Another BC employer has been hit with punitive damages. There have been cases where flawed investigations have led to punitive damages (see the Vernon case in BC, and Home Hardware in Alberta), and there have been jury awards for bad employer conduct (see Babine Forest Products in BC, and Wal-Mart in Ontario). Now another BC Supreme Court case - Kelly v. Norsemont Mining Inc. - has awarded punitive damages for the conduct of the employer.
Kelly sued and complained he was dismissed for insisting the company adhere to securities regulations. The employer vigorously defended. Not only did it say there was just cause for termination due to incompetence, the employer also alleged civil fraud by Kelly. Both those claims were found to be without merit. The employer also:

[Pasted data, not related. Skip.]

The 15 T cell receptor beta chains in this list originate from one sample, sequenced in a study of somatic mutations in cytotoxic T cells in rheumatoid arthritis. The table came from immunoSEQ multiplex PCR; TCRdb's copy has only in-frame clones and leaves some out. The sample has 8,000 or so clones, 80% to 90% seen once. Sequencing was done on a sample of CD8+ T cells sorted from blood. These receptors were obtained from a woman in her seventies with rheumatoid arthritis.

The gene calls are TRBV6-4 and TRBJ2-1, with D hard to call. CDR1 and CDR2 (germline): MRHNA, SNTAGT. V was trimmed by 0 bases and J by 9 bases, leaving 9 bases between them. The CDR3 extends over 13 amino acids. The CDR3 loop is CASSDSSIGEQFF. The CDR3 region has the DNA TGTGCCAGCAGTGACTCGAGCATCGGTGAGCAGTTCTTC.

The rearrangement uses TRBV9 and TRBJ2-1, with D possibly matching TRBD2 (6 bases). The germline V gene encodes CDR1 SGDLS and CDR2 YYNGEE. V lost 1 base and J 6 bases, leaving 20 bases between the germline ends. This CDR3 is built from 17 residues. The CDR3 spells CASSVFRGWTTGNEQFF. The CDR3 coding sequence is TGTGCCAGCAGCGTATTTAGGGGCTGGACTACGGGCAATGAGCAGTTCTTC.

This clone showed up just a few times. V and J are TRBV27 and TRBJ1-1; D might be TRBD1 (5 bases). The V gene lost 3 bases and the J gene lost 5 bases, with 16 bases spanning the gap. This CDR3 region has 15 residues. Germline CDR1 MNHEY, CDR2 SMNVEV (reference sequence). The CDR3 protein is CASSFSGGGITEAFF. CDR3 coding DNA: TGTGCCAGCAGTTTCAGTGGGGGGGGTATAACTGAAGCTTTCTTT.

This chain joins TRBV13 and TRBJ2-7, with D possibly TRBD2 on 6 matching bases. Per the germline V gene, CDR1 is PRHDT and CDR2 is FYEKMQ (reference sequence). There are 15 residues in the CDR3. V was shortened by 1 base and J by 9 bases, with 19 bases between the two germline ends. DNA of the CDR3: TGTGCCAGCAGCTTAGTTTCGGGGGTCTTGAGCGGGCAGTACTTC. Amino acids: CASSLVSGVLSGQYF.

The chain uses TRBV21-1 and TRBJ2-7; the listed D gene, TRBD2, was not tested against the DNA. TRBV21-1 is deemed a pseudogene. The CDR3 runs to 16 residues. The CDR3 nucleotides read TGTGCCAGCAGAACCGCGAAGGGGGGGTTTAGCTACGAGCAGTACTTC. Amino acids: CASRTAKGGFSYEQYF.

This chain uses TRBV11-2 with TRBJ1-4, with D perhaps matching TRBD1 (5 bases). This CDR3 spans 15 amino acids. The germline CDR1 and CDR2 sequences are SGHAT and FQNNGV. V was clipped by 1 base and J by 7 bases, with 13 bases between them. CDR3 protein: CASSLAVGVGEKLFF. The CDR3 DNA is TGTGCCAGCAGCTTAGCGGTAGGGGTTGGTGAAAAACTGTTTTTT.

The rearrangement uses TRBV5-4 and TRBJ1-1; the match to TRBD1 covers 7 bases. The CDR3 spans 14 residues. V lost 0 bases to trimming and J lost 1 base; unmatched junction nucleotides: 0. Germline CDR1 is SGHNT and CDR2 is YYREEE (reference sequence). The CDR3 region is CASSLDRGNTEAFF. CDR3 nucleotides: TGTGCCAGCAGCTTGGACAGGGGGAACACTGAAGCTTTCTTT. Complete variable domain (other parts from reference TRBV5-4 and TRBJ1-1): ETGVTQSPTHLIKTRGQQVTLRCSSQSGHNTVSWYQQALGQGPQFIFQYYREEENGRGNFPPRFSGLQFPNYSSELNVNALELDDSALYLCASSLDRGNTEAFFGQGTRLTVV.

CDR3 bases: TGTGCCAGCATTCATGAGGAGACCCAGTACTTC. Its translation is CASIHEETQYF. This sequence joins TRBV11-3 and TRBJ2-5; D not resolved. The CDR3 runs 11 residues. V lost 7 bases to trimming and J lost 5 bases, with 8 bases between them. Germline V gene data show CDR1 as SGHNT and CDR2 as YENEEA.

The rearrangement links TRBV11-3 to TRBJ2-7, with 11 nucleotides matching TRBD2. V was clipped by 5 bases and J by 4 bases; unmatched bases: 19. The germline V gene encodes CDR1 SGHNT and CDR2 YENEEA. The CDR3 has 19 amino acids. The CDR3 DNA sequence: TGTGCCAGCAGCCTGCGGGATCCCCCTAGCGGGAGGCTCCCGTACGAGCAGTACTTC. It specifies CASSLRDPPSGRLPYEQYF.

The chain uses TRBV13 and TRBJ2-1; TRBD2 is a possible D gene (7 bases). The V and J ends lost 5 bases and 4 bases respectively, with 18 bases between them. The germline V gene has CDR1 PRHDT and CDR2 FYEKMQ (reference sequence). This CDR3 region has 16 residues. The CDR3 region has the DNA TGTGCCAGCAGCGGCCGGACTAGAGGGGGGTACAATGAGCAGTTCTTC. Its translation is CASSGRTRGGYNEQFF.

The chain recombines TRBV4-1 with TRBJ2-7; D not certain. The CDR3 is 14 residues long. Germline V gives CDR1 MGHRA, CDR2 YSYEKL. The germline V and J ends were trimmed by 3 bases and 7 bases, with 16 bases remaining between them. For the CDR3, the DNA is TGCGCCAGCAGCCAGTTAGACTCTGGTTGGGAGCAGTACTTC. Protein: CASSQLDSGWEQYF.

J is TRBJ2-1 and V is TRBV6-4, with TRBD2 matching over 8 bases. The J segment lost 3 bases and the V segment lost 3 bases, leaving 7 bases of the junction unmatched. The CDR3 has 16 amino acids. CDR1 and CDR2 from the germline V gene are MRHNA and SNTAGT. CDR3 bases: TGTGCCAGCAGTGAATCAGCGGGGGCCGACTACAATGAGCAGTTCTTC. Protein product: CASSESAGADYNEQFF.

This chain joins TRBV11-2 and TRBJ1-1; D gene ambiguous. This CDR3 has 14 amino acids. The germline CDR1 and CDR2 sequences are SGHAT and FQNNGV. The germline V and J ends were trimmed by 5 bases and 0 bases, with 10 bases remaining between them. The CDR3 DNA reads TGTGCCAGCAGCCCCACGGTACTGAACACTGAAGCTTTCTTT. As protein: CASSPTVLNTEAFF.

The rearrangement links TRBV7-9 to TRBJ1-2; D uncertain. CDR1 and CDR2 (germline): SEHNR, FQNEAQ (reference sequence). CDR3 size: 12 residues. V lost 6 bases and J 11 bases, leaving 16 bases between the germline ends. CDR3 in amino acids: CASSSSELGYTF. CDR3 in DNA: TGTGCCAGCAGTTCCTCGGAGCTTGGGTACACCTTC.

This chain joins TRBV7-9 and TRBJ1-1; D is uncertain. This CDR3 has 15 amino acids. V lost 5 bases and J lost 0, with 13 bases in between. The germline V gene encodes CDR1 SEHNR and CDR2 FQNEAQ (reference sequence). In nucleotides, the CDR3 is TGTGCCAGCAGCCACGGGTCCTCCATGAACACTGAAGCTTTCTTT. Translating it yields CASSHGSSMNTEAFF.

- withheld Kelly’s last month’s pay for the seven years before trial;
- physically wrestled with Kelly over his personal laptop;
- refused to return other personal items while requiring the return of a company issued Starbucks card;
- threatened to bankrupt Kelly; and
- threatened action to impede Kelly in earning other income after termination.
The court found the employer’s conduct to be “vindictive, reprehensible and malicious” and that punitive damages were necessary to deter such conduct.
The Court looked at other punitive damages awards ranging from $20,000 to $75,000 before deciding to award $100,000.
The bad news is that large awards of punitive damages are becoming more common. The good news is that the conduct that attracts punitive damages is easily avoided by a reasonable approach to terminating employees and to defending claims that may arise.